Sure enough I found him.  But he wasn’t in the car.  Or even by the car.  He was under the car.  While I was in the restroom, someone had announced that there was a car in the parking lot with a flat tire.  It was ours.  So, without further ado, Clint went outside, rolled up his sleeves and got to work.  Because the spare was affixed to the underside of the car, this involved crawling under the car and lying on his back in the dirt parking lot.  And then it started to rain.

I tried my best to be helpful, but having never changed a tire in my life (and I consider that a point of pride) there wasn’t a lot I could do except keep him company with my charming personality and hand him the occasional tool (after he described what it looked like, since I am not really on a first name basis with many tools—other than “hammer” and my ex-husband).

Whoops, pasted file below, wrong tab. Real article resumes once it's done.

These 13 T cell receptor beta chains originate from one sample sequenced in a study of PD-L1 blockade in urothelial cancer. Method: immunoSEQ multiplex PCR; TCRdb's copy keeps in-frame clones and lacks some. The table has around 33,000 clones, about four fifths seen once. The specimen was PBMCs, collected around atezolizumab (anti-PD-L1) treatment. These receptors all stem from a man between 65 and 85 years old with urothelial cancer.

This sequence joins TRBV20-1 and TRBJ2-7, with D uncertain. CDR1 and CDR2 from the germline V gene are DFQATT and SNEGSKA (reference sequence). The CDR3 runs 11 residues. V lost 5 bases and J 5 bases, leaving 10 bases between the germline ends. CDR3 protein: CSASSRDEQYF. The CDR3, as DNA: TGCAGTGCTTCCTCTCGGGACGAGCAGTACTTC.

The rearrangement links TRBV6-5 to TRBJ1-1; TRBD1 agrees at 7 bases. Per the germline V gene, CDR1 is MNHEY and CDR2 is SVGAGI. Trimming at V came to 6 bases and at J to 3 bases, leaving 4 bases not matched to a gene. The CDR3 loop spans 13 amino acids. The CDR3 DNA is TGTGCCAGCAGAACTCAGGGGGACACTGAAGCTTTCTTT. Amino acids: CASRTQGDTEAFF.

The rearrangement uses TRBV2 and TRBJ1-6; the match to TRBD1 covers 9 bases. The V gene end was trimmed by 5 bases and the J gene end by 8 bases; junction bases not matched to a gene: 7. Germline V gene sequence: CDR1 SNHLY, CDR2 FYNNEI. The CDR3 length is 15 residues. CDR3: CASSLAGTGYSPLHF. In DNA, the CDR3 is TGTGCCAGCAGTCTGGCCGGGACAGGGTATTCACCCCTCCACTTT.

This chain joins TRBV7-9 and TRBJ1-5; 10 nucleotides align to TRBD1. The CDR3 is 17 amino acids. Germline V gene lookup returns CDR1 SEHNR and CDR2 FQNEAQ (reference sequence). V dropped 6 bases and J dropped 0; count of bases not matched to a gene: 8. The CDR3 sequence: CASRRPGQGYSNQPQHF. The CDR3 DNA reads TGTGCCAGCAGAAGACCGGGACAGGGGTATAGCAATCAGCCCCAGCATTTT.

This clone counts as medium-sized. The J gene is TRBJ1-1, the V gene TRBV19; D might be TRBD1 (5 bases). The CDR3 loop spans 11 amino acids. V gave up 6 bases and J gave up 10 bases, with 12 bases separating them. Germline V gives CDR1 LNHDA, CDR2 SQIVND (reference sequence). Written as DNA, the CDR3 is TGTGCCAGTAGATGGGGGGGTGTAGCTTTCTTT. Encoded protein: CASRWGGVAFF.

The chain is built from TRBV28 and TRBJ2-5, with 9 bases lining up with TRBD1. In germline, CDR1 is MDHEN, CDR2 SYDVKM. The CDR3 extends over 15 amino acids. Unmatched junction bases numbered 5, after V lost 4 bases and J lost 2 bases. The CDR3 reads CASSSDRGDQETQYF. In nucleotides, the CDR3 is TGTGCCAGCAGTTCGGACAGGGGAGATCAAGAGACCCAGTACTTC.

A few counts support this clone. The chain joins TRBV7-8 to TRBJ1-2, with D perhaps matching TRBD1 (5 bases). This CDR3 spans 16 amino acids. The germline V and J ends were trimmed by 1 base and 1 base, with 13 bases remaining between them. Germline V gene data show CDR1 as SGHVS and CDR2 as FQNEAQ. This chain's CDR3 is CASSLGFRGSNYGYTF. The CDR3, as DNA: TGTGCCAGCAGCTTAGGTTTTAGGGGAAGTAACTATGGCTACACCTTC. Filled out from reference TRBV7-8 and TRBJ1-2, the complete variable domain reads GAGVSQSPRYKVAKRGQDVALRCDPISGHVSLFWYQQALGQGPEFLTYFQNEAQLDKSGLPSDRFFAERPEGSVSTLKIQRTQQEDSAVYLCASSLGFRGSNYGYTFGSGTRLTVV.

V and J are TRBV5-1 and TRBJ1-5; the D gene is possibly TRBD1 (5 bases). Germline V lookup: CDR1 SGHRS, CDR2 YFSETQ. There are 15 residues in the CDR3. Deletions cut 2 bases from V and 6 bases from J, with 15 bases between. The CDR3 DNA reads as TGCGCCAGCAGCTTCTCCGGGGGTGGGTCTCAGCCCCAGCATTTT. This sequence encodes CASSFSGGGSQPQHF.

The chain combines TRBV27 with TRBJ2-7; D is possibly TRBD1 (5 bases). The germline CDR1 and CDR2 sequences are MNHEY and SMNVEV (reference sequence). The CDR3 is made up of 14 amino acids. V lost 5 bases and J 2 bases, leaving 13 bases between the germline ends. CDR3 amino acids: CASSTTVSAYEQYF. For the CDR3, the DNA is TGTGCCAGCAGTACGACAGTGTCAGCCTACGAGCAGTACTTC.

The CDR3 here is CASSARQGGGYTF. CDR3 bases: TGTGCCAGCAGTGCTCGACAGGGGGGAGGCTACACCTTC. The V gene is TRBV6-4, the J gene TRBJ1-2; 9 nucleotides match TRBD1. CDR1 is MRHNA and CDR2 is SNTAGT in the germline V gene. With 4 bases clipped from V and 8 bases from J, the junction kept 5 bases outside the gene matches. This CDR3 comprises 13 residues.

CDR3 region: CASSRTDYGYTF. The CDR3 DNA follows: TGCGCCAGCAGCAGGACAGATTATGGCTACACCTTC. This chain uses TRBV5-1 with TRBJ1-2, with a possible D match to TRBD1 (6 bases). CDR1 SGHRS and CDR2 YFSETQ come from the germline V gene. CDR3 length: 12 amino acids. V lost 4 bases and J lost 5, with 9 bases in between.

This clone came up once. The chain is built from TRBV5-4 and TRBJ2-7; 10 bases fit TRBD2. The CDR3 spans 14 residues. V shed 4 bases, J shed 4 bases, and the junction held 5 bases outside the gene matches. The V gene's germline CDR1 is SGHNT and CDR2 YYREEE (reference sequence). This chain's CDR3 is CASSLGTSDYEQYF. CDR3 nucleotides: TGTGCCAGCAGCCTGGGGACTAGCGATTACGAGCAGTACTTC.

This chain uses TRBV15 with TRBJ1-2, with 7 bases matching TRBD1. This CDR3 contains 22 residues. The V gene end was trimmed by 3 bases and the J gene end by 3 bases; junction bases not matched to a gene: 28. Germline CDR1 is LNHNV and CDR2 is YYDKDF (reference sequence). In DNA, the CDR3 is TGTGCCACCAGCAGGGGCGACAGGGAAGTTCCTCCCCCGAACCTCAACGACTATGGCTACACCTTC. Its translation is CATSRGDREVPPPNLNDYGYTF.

When he was all done with the tire and was wiping off his hands and brushing off his clothes, I thanked him for changing my tire.  And apologized to him for monopolizing his Labor Day weekend with my cross-country personal errands.   And complimented him for being in such an agreeable mood throughout the whole spontaneous mud bath in the parking lot.  He shrugged and grinned and said, “I like the low bar.”

He says that all the time.  That’s his self-effacing way of playing off my compliments.  He always makes out like whatever he did was no big deal, and that I’m super easy to please thanks to the years I spent in a relationship with someone who was a giant pain in the ass.  And he does have a point—not about his efforts being no big deal or my being super easy to please.  But the guy before him was a colossal pain.  So, while Clint’s selfless nature is objectively remarkable, it probably gets remarked on a lot more by me because it is off-the-charts great relative to what I was accustomed to.